Or five reasons why you don’t want to buy eggs (even the organic eggs) at the supermarket.
1. Nutrient content in eggs from farm-fresh, free-range, grain-fed, hormone-free naturally-raised chickens is higher than in commercially raised eggs.
According to studies conducted by Mother Earth News eggs sold in supermarkets are typically nutritionally inferior to eggs from chickens raised on pasture. Specifically they found that eggs from hens raised on pasture may contain:
- 1/3 less cholesterol
- 1/4 less saturated fat
- 2/3 more vitamin A
- 2 times more omega-3 fatty acids
- 3 times more vitamin E
- 7 times more beta carotene
- 4-6 times as much vitamin D
2. Eggs sold at Farmers’s Markets are fresher than supermarket eggs.
Eggs sold at your local Farmers’ Markets are usually gathered just prior to bringing them to market. Eggs sold at the supermarket have taken days (sometimes weeks) to get there. The USDA requires processing within 30 days of lay. After processing and transport those supermarket eggs can be even older than that. Fresh eggs are more nutritious and taste better.
3. Eggs sold in supermarkets may have been disinfected using chlorine or lye (even the organic ones).
Eggshells are porous so it is important to consider what substances come in contact with eggs. Similar to how substances absorb through your skin, substances touching the eggshell can pass into the egg. One of the USDA’s required processing steps for eggs sold in the supermarket is cleaning/disinfecting. The USDA National Organic Program’s List of Allowed and Prohibited Substances allowed in egg processing includes chlorine, hydrogen peroxide, potassium hydroxide (lye) and peracetic acid. Chlorine or lye in my egg? Uh, no thanks. The FDA regulations for non-organic eggs are even more worrisome. The USDA’s Guidance for Shell Egg Cleaners and Sanitizers says “Unfortunately, FDA does not have any published regulations dealing with shell egg cleaning and destaining compounds.” Ugh.
Naturally, eggs have a waxy layer called the cuticle or bloom that seals the pores and helps keep out bacteria. Most commercial egg washing methods damage the eggshell’s cuticle. The odds of bacteria passing through the shell and ending up in the egg you eat are much greater if the protective layer is damaged.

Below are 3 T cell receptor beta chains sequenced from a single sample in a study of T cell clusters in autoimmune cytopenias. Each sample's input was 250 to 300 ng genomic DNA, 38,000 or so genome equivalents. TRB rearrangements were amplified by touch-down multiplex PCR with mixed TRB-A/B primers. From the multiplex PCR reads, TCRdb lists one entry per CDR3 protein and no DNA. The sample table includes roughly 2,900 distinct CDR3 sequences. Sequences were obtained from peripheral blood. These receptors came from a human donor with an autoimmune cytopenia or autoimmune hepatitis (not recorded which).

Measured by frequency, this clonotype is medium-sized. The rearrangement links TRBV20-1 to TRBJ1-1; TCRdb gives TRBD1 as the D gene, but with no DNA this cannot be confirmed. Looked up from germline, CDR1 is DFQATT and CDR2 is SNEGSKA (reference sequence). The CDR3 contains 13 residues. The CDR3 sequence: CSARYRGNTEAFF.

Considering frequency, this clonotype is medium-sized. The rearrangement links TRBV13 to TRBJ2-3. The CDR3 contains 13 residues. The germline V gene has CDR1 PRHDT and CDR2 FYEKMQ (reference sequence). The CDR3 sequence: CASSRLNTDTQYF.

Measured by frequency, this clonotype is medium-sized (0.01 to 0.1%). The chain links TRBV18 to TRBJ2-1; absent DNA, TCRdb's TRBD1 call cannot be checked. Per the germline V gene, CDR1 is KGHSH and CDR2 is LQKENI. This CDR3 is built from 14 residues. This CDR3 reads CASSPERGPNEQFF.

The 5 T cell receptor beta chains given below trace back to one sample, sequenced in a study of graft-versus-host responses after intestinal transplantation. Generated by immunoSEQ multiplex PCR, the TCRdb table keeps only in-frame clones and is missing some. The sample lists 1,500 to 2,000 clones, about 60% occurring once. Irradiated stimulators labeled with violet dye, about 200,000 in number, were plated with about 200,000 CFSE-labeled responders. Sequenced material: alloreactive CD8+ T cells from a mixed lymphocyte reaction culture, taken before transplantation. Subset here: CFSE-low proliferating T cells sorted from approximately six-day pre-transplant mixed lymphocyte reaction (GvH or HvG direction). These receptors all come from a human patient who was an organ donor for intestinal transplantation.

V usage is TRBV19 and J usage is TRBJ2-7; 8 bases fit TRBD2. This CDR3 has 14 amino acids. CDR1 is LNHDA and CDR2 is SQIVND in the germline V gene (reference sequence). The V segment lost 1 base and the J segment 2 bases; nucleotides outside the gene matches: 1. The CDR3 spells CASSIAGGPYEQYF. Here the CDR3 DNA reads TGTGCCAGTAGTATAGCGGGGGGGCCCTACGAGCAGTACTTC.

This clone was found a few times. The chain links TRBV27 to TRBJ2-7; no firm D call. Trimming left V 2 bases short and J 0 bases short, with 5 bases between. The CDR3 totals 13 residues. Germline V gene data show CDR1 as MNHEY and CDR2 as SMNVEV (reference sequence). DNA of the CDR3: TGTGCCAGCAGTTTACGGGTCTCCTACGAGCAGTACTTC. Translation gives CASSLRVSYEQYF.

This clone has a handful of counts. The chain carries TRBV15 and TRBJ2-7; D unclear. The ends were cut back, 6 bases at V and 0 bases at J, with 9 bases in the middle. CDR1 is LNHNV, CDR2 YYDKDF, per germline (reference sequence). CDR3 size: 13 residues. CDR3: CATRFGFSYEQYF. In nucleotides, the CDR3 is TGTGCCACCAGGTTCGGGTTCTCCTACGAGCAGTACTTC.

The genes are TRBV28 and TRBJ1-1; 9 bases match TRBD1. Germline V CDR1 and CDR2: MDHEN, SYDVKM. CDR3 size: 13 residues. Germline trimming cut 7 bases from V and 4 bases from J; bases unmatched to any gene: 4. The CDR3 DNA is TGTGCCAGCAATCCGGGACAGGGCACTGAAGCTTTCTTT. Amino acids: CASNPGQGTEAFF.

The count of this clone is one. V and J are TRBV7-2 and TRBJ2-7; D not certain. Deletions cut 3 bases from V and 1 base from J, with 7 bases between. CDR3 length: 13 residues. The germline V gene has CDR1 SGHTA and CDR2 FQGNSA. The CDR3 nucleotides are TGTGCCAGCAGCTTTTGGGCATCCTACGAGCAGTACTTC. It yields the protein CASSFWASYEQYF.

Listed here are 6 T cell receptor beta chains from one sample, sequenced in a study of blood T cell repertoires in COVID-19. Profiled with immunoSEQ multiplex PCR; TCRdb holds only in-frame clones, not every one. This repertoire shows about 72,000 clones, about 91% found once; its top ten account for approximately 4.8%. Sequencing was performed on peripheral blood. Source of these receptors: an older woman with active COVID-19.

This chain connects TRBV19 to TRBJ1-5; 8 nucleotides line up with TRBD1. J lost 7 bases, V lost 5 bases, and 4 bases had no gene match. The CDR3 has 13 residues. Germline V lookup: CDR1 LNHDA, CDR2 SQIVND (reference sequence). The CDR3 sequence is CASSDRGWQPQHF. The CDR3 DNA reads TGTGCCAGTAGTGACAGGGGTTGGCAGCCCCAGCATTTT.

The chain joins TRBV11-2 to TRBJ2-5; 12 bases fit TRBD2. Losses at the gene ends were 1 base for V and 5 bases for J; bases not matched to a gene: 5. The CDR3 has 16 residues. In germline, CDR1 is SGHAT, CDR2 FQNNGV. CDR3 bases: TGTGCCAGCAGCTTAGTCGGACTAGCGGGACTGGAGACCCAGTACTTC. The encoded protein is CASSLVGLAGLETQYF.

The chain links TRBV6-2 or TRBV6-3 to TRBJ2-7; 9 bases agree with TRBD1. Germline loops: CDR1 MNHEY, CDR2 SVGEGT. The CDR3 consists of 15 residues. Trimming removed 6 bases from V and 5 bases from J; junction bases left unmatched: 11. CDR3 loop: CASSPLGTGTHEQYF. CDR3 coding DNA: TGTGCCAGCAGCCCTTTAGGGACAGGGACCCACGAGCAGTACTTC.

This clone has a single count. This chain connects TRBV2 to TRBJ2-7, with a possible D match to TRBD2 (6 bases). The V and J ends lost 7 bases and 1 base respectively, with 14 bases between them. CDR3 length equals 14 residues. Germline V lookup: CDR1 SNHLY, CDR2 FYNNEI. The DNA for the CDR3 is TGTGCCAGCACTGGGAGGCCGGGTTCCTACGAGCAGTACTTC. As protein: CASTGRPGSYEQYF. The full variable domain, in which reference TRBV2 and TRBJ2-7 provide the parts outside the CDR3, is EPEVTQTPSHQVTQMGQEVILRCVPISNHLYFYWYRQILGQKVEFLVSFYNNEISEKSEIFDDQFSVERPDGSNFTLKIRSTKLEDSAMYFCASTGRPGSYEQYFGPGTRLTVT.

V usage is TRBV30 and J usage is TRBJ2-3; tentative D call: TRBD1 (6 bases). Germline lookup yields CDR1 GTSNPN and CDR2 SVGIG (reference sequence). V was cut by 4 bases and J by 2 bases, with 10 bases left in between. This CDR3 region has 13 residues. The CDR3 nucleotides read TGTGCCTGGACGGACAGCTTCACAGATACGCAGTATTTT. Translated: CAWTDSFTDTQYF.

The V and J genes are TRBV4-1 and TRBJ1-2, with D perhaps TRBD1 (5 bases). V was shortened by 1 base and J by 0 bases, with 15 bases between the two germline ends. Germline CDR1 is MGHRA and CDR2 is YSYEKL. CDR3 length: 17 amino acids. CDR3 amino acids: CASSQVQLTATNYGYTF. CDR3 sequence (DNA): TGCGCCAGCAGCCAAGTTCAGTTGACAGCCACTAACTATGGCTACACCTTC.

In addition, eggs that come from crowded conditions in factory farms are much “dirtier” than eggs laid in open pasture. There are numerous studies* published in the peer-reviewed scientific literature showing that caging hens results in significantly more salmonella contamination. The USDA’s cleaning regulation doesn’t seem to help matters – it’s a vicious circle.
Dirty eggs -> chemical bath -> damaged eggs more prone to bacterial contamination
5. Farmers’ Markets attract chicken farmers who promote the humane treatment of animals.
At Farmers’ Markets you’ll find eggs from chickens that have been raised without hormones or antibiotics, who have grazed on open pastures, fed a natural grain diet and who have been spared the dark and cramped living conditions often found at the large commercial chicken factories.
If the first four reasons to buy eggs at the Farmers’ Market didn’t sway you and now you’re thinking “the eggs I purchase at the grocery store are labeled free-range”, keep this in mind: The USDA requires that eggs labeled “free-range” have access to the outdoors. They don’t specify whether the outdoors is a pasture or a cement strip, the only requirement is that it be outdoors. So those “free-range” chickens aren’t necessarily roaming on green pastures.
The only way to really know what happened during your egg’s journey from chicken to your plate is to ask the farmer. Purchasing eggs from your local Farmers’ Market gives you the opportunity to ask questions about the eggs you are buying.
Where have you found the best eggs?
Snow, L. C., Davies, R. H., et al. “Investigation of risk factors for Salmonella on commercial egg-laying farms in Great Britain, 2004-2005″. Veterinary Record May 8, 2010.
Huneau-Salaun, Adeline, Chemaly, Marianne, et al. “Risk factors for Salmonella enterica subsp. enterica contamination in 519 French laying hen flocks at the end of the laying period”. Preventive Veterinary Medicine 89 (2009): 51-58.
Namata, Harriet, Meroc, Estelle et al. “Salmonella in Belgian laying hens: An identification of risk factors”. Preventive Veterinary Medicine 83 (2008): 323-336.
Molbak, Kare and Jakob Neimann. “Risk Factors for Sporadic Infection with Salmonella Enteritidis, Denmark, 1997-1999″. American Journal of Epidemiology 158 (2002): 654-661.